Washington became one of Braddock’s closest advisors and his brilliance with the art of war were becoming clear.  Braddock also came to mean a lot to Washington.  A professional mentor so to speak.  They didn’t work together that long as Braddock was killed in 1755’s Battle of Monongahela.

There were tears on my face at the historical site reading how George Washington was one of the men that dragged the severely wounded Braddock off the battlefield.  Washington endangered his own life but there was no question – he wouldn’t leave this veteran General to die out on the field.

Before he died General Braddock was able to speak a couple of words to Washington and took off  the sash he wore with his battle uniform and gave it to Washington.  Washington never wore his uniform without this sash, all the way through his later presidential years.

Afterwards he led a proper ceremonious burial for the General.  In Western PA, close to Fort Necessity is General Braddock’s gravesite.   They actually only discovered his remains in 1804 when men were working on the roads there.  And in 1913 they erected a marker for the gravesite.

When you visit these historical parks or monuments you get a sense for the human suffering and bravery involved.   Sometimes it doesn’t make sense – all of this pain for a trade route, for furs?  Just fill in reasons for war throughout history.  Of course, it’s always more complex and wars are at the core fighting for a way of life and principles of governance.  So it does matter.  It turns out a lot as the centuries unfold.

As for a lesson I learned – our battles are not for naught.

It is required to be battle scarred in order to grow into a great leader of your own life.  You can’t be born into it or talk about it sipping sherry in an overstuffed chair, though that’s what I’d have elected.  Fact is you have to get into the stuff of life and sometimes that isn’t easy.  We make mistakes; we get ambushed; we get weary.   But that is how we all grow and learn the lessons that we will have to draw upon later when the stakes are even higher.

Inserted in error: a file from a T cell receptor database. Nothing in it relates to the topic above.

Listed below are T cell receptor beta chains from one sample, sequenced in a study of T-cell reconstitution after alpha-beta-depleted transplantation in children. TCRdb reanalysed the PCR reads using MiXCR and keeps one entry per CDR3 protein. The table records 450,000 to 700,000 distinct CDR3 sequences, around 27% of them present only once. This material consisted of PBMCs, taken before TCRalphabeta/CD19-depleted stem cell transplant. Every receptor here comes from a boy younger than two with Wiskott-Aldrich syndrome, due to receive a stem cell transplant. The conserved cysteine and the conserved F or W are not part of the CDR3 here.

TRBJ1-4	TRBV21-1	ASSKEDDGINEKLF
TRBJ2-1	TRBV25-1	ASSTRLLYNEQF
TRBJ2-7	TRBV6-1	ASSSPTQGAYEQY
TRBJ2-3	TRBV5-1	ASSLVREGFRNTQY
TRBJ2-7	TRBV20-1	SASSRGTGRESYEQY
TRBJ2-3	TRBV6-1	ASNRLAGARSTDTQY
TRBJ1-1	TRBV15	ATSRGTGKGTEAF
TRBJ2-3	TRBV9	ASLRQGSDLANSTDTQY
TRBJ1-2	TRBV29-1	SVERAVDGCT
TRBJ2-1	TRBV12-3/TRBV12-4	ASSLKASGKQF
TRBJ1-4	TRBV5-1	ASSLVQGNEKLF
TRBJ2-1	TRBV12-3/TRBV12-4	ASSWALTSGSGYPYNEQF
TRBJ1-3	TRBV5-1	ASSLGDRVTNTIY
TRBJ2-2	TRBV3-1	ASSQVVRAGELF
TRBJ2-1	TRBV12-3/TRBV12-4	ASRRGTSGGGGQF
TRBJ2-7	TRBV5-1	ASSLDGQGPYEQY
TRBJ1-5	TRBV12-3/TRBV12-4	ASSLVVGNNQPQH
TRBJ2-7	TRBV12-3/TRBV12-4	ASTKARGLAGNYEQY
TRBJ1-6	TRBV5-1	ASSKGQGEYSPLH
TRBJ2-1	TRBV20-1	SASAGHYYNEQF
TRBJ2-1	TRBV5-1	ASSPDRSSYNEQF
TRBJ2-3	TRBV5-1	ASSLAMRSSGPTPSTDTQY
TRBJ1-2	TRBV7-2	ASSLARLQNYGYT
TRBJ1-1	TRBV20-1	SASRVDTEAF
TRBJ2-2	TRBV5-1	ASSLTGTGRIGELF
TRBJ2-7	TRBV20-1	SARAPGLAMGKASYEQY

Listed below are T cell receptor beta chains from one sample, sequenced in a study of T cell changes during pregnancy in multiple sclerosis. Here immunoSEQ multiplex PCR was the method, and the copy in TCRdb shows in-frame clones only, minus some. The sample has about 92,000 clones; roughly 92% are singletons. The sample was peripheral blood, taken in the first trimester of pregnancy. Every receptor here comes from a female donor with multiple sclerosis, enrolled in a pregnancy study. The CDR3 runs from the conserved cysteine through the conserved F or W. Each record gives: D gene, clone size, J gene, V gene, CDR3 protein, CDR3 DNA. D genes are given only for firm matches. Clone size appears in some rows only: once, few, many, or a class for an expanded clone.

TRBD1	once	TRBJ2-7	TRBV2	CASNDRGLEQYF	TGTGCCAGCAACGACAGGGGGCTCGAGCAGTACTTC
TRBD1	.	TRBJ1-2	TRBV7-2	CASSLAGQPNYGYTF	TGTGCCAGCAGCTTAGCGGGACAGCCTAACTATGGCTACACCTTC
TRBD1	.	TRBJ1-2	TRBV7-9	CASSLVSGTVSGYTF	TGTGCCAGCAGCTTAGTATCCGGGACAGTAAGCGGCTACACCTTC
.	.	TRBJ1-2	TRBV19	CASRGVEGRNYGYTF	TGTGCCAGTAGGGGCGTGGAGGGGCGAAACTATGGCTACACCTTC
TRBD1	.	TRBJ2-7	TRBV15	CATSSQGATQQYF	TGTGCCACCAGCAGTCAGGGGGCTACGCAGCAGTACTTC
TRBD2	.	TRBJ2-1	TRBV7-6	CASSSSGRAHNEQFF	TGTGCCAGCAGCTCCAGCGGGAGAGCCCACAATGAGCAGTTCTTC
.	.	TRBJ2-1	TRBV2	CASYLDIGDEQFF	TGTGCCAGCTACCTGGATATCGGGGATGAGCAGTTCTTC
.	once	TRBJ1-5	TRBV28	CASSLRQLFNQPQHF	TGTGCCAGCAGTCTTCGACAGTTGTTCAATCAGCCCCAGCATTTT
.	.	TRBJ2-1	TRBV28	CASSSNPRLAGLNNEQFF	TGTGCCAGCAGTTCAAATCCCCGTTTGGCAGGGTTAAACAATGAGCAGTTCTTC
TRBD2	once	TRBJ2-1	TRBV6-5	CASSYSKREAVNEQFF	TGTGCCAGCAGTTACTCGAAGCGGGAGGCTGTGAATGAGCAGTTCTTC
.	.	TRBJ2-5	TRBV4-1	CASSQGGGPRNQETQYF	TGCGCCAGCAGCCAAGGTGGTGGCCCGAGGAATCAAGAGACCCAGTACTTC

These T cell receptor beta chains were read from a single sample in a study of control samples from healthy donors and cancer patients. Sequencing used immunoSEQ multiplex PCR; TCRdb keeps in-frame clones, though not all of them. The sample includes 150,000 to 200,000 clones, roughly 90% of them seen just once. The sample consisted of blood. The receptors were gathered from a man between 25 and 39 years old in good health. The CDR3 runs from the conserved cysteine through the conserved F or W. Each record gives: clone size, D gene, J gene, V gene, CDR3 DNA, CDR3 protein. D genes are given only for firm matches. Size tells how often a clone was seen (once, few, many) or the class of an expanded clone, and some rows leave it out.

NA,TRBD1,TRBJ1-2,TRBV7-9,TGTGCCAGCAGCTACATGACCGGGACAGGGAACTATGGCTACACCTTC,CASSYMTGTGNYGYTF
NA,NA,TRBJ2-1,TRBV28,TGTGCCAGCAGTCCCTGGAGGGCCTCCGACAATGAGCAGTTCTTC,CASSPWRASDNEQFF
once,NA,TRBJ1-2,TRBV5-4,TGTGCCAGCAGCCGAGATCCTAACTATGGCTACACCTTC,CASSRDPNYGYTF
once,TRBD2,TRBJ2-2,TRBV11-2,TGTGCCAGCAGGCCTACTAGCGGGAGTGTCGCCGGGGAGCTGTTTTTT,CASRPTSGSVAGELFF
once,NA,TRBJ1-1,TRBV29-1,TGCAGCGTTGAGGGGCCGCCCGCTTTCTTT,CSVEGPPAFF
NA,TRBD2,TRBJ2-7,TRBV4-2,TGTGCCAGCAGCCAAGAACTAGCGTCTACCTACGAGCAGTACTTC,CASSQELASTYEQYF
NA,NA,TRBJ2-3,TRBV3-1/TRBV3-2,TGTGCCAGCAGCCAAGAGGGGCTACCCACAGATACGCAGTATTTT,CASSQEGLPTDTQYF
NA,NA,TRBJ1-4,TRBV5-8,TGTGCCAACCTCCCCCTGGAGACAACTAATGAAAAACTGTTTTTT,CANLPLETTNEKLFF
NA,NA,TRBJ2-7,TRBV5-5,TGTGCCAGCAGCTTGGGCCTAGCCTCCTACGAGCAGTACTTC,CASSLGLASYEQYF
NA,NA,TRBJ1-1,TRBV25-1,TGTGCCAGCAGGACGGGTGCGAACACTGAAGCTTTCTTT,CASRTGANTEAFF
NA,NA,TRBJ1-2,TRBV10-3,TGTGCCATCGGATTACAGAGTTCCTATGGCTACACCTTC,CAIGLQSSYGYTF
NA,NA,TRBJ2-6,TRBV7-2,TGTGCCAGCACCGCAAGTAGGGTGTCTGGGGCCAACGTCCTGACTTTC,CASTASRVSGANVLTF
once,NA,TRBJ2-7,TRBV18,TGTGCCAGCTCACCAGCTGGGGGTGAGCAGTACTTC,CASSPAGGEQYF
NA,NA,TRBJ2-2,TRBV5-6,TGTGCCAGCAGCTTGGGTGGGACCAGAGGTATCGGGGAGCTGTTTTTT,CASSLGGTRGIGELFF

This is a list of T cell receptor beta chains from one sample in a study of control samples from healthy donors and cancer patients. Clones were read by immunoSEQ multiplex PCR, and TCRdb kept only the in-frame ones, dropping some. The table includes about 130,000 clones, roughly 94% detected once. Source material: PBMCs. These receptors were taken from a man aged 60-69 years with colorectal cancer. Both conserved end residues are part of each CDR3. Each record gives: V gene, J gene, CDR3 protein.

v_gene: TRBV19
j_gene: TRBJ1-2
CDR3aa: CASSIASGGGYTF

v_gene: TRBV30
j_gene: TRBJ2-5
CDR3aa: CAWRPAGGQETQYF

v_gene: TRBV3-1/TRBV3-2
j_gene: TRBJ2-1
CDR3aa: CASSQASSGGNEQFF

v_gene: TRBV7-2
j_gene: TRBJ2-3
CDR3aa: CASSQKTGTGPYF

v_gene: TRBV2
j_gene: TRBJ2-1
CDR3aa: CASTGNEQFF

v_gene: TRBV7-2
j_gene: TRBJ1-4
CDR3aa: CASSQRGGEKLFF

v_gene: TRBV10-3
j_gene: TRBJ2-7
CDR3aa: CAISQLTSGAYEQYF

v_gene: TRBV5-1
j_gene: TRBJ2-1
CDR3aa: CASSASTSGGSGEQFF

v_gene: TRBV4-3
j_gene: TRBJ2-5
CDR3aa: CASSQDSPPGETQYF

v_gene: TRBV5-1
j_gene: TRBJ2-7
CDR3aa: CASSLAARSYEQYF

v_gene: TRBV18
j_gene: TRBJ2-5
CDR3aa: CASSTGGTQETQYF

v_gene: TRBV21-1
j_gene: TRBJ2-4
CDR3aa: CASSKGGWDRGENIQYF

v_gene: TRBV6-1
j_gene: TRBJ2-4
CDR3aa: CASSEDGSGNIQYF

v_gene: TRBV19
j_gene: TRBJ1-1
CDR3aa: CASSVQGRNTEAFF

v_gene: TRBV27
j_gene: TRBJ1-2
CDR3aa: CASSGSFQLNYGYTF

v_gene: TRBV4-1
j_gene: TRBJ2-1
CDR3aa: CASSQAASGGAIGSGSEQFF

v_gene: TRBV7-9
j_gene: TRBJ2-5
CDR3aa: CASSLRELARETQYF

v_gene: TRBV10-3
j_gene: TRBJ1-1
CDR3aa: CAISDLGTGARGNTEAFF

So, perhaps we would admire those who have life ‘easy’.  At least from how we see it. General Braddock had it easier and more privileged than some during his 45 years in military service.   Like it was for General Braddock this only proves to be a liability on the battlefield.  As it does for those you lead.

Washington is a true hero to me.   The brutalites of war were horrific and tiresome.  But he continued to commandeer.  Over time there was a shift in his motivation.  Eventually he was leading from duty more than ambitious desire.  He  knew he was the best man for the job by the time of the Revolutionary War 20 years down the battle worn road.  So when the time came and he was asked to lead, he once again put on his uniform.

Washington is well known to want to return to time on his plantation and resume a more quiet life.  This was a dream that would elude hime time and again.  After the Revolutionary War he was summoned as the right man to be our nation’s first President.  It was his life, with all it’s battles, that prepared him for this important next mission in his life.

After 8 years of service he did finally retire.  And he did enjoy riding his horses on his plantation and ordinary civilian life.  But soon after he got sick with an pneumonia and died.

What a man.  What a life story.  Unintened in some ways but none of it seems accidental either.

So it is with your life and mine.  Today when we remember such heroes, let us remember to use our freedoms well.

Don’t get stuck on any particular battle.  Walk off and move on.  If you have a couple of these under your belt (and if you’ve lived a few decades, I’m sure you do!) it’s time to take up your role as General in your own life.  Time to use all you’ve learned to plan for a victory! And never surrender to defeat.